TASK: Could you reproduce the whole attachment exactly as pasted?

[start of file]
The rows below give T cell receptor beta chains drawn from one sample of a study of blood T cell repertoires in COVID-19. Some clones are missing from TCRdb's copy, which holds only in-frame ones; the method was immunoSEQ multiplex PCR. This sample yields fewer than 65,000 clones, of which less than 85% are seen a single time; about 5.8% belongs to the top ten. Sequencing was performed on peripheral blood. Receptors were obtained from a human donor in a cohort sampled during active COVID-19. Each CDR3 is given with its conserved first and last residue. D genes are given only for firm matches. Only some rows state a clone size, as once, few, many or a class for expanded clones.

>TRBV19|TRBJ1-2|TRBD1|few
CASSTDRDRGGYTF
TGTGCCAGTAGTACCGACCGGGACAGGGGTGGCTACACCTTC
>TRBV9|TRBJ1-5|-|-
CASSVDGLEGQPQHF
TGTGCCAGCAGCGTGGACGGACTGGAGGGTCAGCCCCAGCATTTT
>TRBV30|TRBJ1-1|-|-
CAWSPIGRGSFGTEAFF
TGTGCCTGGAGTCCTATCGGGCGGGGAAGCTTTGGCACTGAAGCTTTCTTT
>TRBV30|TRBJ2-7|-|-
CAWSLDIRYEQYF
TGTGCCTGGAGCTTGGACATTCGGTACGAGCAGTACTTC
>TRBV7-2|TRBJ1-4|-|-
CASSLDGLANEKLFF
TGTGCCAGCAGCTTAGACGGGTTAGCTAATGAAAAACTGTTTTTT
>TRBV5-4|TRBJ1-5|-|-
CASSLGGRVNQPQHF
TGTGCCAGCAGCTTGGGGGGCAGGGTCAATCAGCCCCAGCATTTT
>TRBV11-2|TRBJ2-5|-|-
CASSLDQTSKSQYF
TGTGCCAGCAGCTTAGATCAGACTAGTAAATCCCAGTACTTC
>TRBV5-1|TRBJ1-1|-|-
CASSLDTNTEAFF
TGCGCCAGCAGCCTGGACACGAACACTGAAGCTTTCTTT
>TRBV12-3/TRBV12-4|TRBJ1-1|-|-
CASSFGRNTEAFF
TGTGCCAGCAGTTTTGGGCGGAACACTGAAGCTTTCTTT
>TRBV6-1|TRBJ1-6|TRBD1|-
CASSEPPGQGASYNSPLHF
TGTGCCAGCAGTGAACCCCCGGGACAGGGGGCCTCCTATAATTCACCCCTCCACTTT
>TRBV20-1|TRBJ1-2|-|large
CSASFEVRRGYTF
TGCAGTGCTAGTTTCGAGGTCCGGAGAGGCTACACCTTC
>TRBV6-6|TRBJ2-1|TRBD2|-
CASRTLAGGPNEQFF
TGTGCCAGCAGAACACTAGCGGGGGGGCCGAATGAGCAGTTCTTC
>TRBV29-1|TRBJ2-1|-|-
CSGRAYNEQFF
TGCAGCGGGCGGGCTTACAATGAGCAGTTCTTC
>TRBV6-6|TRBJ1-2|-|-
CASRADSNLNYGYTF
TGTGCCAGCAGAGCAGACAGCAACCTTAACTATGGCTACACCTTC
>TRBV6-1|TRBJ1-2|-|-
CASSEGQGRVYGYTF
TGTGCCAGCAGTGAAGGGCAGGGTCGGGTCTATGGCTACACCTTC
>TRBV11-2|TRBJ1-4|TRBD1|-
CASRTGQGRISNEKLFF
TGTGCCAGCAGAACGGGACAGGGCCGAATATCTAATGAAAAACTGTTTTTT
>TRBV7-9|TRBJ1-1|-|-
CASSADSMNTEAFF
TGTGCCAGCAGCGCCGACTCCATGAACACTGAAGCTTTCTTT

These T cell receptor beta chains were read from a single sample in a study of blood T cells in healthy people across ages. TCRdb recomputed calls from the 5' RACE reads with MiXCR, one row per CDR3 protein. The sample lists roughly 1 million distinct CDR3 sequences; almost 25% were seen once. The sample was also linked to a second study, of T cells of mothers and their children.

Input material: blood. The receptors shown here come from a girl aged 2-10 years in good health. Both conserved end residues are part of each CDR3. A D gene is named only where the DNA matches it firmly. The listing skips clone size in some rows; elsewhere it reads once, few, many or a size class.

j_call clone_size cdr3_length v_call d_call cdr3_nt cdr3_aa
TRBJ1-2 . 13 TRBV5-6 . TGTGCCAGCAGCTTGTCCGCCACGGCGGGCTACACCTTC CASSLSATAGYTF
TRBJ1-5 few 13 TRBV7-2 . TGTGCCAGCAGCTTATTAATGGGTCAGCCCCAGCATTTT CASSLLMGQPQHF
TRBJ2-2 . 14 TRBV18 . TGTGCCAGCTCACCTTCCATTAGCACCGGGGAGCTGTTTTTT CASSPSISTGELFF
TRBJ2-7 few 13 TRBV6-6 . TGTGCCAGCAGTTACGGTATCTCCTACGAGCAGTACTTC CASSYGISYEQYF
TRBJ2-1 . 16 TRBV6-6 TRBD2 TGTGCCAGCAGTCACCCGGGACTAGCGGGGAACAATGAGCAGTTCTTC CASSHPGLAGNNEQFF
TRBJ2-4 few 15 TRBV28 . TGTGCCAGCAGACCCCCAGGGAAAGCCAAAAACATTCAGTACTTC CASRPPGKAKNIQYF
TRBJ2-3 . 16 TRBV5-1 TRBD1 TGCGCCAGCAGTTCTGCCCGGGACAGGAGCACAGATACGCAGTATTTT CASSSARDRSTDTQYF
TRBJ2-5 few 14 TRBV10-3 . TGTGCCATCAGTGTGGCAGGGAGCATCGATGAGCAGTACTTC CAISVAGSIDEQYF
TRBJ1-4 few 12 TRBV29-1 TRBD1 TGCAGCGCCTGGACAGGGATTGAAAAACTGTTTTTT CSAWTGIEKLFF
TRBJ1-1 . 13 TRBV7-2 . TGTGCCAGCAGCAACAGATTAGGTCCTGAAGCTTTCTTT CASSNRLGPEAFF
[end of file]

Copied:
The rows below give T cell receptor beta chains drawn from one sample of a study of blood T cell repertoires in COVID-19. Some clones are missing from TCRdb's copy, which holds only in-frame ones; the method was immunoSEQ multiplex PCR. This sample yields fewer than 65,000 clones, of which less than 85% are seen a single time; about 5.8% belongs to the top ten. Sequencing was performed on peripheral blood. Receptors were obtained from a human donor in a cohort sampled during active COVID-19. Each CDR3 is given with its conserved first and last residue. D genes are given only for firm matches. Only some rows state a clone size, as once, few, many or a class for expanded clones.

>TRBV19|TRBJ1-2|TRBD1|few
CASSTDRDRGGYTF
TGTGCCAGTAGTACCGACCGGGACAGGGGTGGCTACACCTTC
>TRBV9|TRBJ1-5|-|-
CASSVDGLEGQPQHF
TGTGCCAGCAGCGTGGACGGACTGGAGGGTCAGCCCCAGCATTTT
>TRBV30|TRBJ1-1|-|-
CAWSPIGRGSFGTEAFF
TGTGCCTGGAGTCCTATCGGGCGGGGAAGCTTTGGCACTGAAGCTTTCTTT
>TRBV30|TRBJ2-7|-|-
CAWSLDIRYEQYF
TGTGCCTGGAGCTTGGACATTCGGTACGAGCAGTACTTC
>TRBV7-2|TRBJ1-4|-|-
CASSLDGLANEKLFF
TGTGCCAGCAGCTTAGACGGGTTAGCTAATGAAAAACTGTTTTTT
>TRBV5-4|TRBJ1-5|-|-
CASSLGGRVNQPQHF
TGTGCCAGCAGCTTGGGGGGCAGGGTCAATCAGCCCCAGCATTTT
>TRBV11-2|TRBJ2-5|-|-
CASSLDQTSKSQYF
TGTGCCAGCAGCTTAGATCAGACTAGTAAATCCCAGTACTTC
>TRBV5-1|TRBJ1-1|-|-
CASSLDTNTEAFF
TGCGCCAGCAGCCTGGACACGAACACTGAAGCTTTCTTT
>TRBV12-3/TRBV12-4|TRBJ1-1|-|-
CASSFGRNTEAFF
TGTGCCAGCAGTTTTGGGCGGAACACTGAAGCTTTCTTT
>TRBV6-1|TRBJ1-6|TRBD1|-
CASSEPPGQGASYNSPLHF
TGTGCCAGCAGTGAACCCCCGGGACAGGGGGCCTCCTATAATTCACCCCTCCACTTT
>TRBV20-1|TRBJ1-2|-|large
CSASFEVRRGYTF
TGCAGTGCTAGTTTCGAGGTCCGGAGAGGCTACACCTTC
>TRBV6-6|TRBJ2-1|TRBD2|-
CASRTLAGGPNEQFF
TGTGCCAGCAGAACACTAGCGGGGGGGCCGAATGAGCAGTTCTTC
>TRBV29-1|TRBJ2-1|-|-
CSGRAYNEQFF
TGCAGCGGGCGGGCTTACAATGAGCAGTTCTTC
>TRBV6-6|TRBJ1-2|-|-
CASRADSNLNYGYTF
TGTGCCAGCAGAGCAGACAGCAACCTTAACTATGGCTACACCTTC
>TRBV6-1|TRBJ1-2|-|-
CASSEGQGRVYGYTF
TGTGCCAGCAGTGAAGGGCAGGGTCGGGTCTATGGCTACACCTTC
>TRBV11-2|TRBJ1-4|TRBD1|-
CASRTGQGRISNEKLFF
TGTGCCAGCAGAACGGGACAGGGCCGAATATCTAATGAAAAACTGTTTTTT
>TRBV7-9|TRBJ1-1|-|-
CASSADSMNTEAFF
TGTGCCAGCAGCGCCGACTCCATGAACACTGAAGCTTTCTTT

These T cell receptor beta chains were read from a single sample in a study of blood T cells in healthy people across ages. TCRdb recomputed calls from the 5' RACE reads with MiXCR, one row per CDR3 protein. The sample lists roughly 1 million distinct CDR3 sequences; almost 25% were seen once. The sample was also linked to a second study, of T cells of mothers and their children.

Input material: blood. The receptors shown here come from a girl aged 2-10 years in good health. Both conserved end residues are part of each CDR3. A D gene is named only where the DNA matches it firmly. The listing skips clone size in some rows; elsewhere it reads once, few, many or a size class.

j_call clone_size cdr3_length v_call d_call cdr3_nt cdr3_aa
TRBJ1-2 . 13 TRBV5-6 . TGTGCCAGCAGCTTGTCCGCCACGGCGGGCTACACCTTC CASSLSATAGYTF
TRBJ1-5 few 13 TRBV7-2 . TGTGCCAGCAGCTTATTAATGGGTCAGCCCCAGCATTTT CASSLLMGQPQHF
TRBJ2-2 . 14 TRBV18 . TGTGCCAGCTCACCTTCCATTAGCACCGGGGAGCTGTTTTTT CASSPSISTGELFF
TRBJ2-7 few 13 TRBV6-6 . TGTGCCAGCAGTTACGGTATCTCCTACGAGCAGTACTTC CASSYGISYEQYF
TRBJ2-1 . 16 TRBV6-6 TRBD2 TGTGCCAGCAGTCACCCGGGACTAGCGGGGAACAATGAGCAGTTCTTC CASSHPGLAGNNEQFF
TRBJ2-4 few 15 TRBV28 . TGTGCCAGCAGACCCCCAGGGAAAGCCAAAAACATTCAGTACTTC CASRPPGKAKNIQYF
TRBJ2-3 . 16 TRBV5-1 TRBD1 TGCGCCAGCAGTTCTGCCCGGGACAGGAGCACAGATACGCAGTATTTT CASSSARDRSTDTQYF
TRBJ2-5 few 14 TRBV10-3 . TGTGCCATCAGTGTGGCAGGGAGCATCGATGAGCAGTACTTC CAISVAGSIDEQYF
TRBJ1-4 few 12 TRBV29-1 TRBD1 TGCAGCGCCTGGACAGGGATTGAAAAACTGTTTTTT CSAWTGIEKLFF
TRBJ1-1 . 13 TRBV7-2 . TGTGCCAGCAGCAACAGATTAGGTCCTGAAGCTTTCTTT CASSNRLGPEAFF